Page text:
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A recruitment agency will stop providing staff to a school in Essex following a row over the use of temporary workers to cover a strike.
Pertemps Education Network said it was told by Drapers’ Pyrgo Priory School it needed three teaching assistants for sickness cover. It was “completely unaware”, it said, of ongoing strike action at the Romford school.
Thirteen members of support staff at the school, members of the National Education Union, have walked out several times since the summer term over changes to their terms and conditions, which the school said would save it up to £60,000 a year.
The government changed the law in July to make it legal for employers to use agency workers to cover striking staff. A legal challenge to this decision was made by education unions this week.
The school drafted in agency workers to cover strikes this term and is thought to be the first to use the new law.
This prompted a backlash from the NEU, which wrote to agencies about their involvement.
In a response letter from Pertemps, seen by Schools Week, managing director Andrew Anastasiou said Drapers’ Pyrgo was “not a client”, but called “for the first time a couple of weeks ago for help in finding three TAs for two days, which we were informed was for sickness cover”.
“However, now we fully understand the situation, we will refrain from supplying any staff until the dispute has been resolved. We have no intention [of] involving ourselves or undermining any parties and fully appreciate the ethical responsibility.”
Trust ‘reluctantly’ used agency staff to cover strike
However, trust chief executive Bushra Nasir said recruitment agencies were “made fully aware their staff would be used as cover for the strikes”
“In putting our students first, we reluctantly took the decision to hire some agency staff to cover some roles during the strike, in line with government legislation.”
The school told parents in July it was unable to offer a “full educational service” during strikes and arranged for online work for pupils at home.
Nasir said this week the cover “ensured that all pupils could attend school during any further disruption. It was not politically motivated or done to undermine the strike but purely in the best interest of our children and their families.”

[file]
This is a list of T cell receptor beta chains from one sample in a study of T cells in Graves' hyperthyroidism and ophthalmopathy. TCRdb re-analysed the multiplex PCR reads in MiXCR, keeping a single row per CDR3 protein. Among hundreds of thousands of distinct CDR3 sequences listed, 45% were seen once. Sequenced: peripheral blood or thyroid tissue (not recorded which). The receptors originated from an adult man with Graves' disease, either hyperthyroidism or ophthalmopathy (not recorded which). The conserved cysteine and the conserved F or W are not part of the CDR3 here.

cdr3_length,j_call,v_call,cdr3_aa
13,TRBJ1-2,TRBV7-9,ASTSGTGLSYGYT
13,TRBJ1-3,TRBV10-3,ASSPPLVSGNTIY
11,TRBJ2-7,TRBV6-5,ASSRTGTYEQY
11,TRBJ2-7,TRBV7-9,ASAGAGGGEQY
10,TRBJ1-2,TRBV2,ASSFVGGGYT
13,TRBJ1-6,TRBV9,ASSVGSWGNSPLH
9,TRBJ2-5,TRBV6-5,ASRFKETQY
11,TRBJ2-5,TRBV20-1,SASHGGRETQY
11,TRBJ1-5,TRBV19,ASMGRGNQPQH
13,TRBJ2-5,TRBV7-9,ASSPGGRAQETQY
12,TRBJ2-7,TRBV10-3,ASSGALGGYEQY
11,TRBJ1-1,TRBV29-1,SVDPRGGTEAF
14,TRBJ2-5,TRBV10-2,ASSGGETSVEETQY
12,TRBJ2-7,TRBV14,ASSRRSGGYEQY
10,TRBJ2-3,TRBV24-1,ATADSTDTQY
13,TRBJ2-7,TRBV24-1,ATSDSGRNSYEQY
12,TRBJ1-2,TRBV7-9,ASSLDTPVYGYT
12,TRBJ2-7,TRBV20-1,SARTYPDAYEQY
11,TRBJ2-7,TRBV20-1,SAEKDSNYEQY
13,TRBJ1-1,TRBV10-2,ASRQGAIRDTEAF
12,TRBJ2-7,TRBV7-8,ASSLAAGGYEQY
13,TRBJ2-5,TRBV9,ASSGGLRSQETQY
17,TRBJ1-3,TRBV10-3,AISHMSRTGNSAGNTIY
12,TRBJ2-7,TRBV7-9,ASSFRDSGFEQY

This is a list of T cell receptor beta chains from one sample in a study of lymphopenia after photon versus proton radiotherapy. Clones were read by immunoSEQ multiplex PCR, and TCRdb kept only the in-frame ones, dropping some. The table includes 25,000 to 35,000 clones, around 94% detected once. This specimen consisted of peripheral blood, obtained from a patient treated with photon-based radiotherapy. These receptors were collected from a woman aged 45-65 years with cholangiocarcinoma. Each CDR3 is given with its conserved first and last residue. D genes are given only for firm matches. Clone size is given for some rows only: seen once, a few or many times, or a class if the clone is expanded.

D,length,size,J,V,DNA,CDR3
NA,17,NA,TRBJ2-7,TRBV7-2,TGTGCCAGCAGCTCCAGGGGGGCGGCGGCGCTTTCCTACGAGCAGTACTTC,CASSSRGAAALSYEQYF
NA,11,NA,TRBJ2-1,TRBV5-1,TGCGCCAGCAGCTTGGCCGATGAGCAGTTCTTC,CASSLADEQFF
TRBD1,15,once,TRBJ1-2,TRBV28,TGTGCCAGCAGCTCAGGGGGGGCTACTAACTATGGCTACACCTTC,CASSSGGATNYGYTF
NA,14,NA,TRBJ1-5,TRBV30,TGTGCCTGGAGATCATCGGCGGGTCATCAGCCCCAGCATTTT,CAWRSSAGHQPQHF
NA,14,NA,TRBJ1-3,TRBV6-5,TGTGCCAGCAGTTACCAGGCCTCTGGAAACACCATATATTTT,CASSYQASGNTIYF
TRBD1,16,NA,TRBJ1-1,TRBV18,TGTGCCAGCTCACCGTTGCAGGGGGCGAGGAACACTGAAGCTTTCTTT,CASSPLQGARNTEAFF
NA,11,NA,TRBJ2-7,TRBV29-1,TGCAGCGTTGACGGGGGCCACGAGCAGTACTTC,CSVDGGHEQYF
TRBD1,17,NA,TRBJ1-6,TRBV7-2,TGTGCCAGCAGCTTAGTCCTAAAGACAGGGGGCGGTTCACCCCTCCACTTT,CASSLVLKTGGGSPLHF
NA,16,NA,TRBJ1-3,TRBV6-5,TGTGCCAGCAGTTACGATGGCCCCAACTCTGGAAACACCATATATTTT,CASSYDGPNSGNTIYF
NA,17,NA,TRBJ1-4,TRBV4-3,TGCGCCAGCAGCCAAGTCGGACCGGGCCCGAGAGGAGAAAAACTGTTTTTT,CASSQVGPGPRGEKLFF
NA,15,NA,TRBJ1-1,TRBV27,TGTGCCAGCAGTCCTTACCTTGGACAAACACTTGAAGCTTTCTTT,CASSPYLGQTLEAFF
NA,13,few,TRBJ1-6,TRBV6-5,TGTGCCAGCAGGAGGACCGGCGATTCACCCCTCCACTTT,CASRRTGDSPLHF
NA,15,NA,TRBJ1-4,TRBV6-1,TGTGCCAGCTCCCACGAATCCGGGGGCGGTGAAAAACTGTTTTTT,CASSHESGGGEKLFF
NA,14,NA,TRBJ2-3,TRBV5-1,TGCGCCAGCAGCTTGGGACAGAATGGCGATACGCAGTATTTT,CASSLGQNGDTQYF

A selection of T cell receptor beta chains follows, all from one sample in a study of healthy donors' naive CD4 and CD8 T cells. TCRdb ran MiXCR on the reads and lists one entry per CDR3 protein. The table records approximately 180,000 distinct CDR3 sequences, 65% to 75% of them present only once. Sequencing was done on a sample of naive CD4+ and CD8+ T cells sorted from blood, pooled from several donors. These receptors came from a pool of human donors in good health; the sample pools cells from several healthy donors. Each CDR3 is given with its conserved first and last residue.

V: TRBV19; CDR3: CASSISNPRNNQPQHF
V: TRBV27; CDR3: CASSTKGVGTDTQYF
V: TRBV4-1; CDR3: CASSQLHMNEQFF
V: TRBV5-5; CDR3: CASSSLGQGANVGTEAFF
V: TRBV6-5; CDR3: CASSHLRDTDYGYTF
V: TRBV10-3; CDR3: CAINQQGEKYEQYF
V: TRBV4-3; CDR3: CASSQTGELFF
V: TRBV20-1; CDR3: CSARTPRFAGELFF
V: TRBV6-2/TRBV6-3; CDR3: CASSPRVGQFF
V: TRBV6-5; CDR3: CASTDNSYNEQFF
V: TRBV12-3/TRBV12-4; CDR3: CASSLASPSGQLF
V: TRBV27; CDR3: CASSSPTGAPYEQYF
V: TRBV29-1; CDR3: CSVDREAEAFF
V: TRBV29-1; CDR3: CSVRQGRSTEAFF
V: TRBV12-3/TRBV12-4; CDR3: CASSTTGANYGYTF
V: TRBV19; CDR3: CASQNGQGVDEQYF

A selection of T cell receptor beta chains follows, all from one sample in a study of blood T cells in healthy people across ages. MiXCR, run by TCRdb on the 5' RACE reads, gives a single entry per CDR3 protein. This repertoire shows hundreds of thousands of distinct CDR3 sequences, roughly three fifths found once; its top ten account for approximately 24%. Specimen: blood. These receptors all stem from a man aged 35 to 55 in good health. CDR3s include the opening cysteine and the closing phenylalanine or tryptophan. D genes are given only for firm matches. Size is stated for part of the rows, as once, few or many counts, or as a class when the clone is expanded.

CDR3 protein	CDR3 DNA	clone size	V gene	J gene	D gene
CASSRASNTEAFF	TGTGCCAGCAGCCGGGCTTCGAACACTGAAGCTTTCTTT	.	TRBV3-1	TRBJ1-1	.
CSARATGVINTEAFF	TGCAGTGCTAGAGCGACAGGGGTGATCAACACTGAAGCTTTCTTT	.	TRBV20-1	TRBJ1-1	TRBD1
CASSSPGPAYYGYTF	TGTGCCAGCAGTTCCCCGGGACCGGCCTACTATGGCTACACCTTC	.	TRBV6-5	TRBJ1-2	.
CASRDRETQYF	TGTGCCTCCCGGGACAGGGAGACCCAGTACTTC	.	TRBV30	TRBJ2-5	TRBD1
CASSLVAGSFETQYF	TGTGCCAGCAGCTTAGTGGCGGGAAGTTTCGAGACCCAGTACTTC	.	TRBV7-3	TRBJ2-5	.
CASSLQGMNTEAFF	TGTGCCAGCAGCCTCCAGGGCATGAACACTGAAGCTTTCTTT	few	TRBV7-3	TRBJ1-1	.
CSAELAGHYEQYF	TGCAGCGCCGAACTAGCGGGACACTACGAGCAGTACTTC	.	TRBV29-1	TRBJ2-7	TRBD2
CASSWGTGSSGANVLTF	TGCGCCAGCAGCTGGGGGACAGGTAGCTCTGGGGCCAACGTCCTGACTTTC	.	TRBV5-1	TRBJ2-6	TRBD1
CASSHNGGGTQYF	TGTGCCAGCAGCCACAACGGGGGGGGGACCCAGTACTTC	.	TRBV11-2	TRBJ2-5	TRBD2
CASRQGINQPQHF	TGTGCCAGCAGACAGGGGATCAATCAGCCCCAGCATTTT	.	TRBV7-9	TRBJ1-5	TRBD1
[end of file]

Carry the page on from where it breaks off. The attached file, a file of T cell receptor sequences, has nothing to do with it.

The law change was opposed by the Recruitment and Employment Confederation, the industry body for recruiters.
Neil Carberry, the REC’s chief executive, said it was “apparent from talking to the firms involved” with Drapers’ Prygo school that “no or very limited information about the situation in the school was passed to the agencies before they were approached for staff”.
Schools must give recruiters ‘truthful picture’
Under the Conduct of employment agencies and employment businesses regulations 2003, recruiters must not introduce or supply a work-seeker to a hirer “unless it has sufficient information from the hirer to select a suitable work-seeker for the position the hirer seeks to fill”.
Carberry said agencies “need to be able to fully assess the workplace situation in order to comply with the requirements of conduct regulations. It’s essential that schools give a truthful picture of the situation to their agencies to build confidence in their relationship.”
Drapers’ Pyrgo staff are due to strike again next week, and again next month.
Michael Gavan, the NEU’s regional officer for London, said Pertemps “effectively confirmed that their staff were being brought in under false pretences”, calling Drapers’ approach “foolish and provocative”.
“The school’s leadership were too ashamed to say they were hiring agency workers as strike breakers so instead told them they would be covering staff who were off sick.”
Trust hopes to save £60k a year
The trust – founded by The Drapers’ Company, one of the City of London’s livery companies, and Queen Mary University of London – disputes this.
The strike relates to changes to support staff pay and conditions that came into effect this month. The trust said these would save £38,000 this year and next, and about £60,000 a year from 2024.
The NEU has warned some TAs will have their roles downgraded, while some face cuts to their hours. The trust said without the changes, “the future of the school will be put at risk, along with the viability of the trust if we allow an uncontrolled financial situation to occur”.
Nasir said the trust had gone to “great lengths over a protracted period to resolve this dispute.
“We have stated from the outset that we respect the rights of staff to take strike action. We do not apportion blame but apply a considered and pragmatic approach to resolving this issue.”
Strikes will have impacted 31 school days in five months, she said.